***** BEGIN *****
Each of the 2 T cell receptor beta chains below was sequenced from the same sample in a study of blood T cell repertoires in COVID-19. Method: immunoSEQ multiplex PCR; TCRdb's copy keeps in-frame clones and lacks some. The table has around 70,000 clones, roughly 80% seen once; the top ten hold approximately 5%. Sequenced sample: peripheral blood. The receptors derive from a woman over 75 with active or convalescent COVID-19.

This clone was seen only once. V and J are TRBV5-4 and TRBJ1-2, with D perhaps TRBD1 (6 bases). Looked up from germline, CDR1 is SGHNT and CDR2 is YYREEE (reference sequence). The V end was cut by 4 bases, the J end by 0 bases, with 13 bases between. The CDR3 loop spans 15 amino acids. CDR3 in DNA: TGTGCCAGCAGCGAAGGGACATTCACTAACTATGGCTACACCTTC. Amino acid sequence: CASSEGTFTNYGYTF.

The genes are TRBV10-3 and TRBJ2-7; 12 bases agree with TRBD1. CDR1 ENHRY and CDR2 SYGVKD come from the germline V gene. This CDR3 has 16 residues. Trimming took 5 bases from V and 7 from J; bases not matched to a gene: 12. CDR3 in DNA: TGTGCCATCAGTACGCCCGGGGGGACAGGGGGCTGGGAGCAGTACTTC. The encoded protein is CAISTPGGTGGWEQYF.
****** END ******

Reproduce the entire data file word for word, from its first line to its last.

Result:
Each of the 2 T cell receptor beta chains below was sequenced from the same sample in a study of blood T cell repertoires in COVID-19. Method: immunoSEQ multiplex PCR; TCRdb's copy keeps in-frame clones and lacks some. The table has around 70,000 clones, roughly 80% seen once; the top ten hold approximately 5%. Sequenced sample: peripheral blood. The receptors derive from a woman over 75 with active or convalescent COVID-19.

This clone was seen only once. V and J are TRBV5-4 and TRBJ1-2, with D perhaps TRBD1 (6 bases). Looked up from germline, CDR1 is SGHNT and CDR2 is YYREEE (reference sequence). The V end was cut by 4 bases, the J end by 0 bases, with 13 bases between. The CDR3 loop spans 15 amino acids. CDR3 in DNA: TGTGCCAGCAGCGAAGGGACATTCACTAACTATGGCTACACCTTC. Amino acid sequence: CASSEGTFTNYGYTF.

The genes are TRBV10-3 and TRBJ2-7; 12 bases agree with TRBD1. CDR1 ENHRY and CDR2 SYGVKD come from the germline V gene. This CDR3 has 16 residues. Trimming took 5 bases from V and 7 from J; bases not matched to a gene: 12. CDR3 in DNA: TGTGCCATCAGTACGCCCGGGGGGACAGGGGGCTGGGAGCAGTACTTC. The encoded protein is CAISTPGGTGGWEQYF.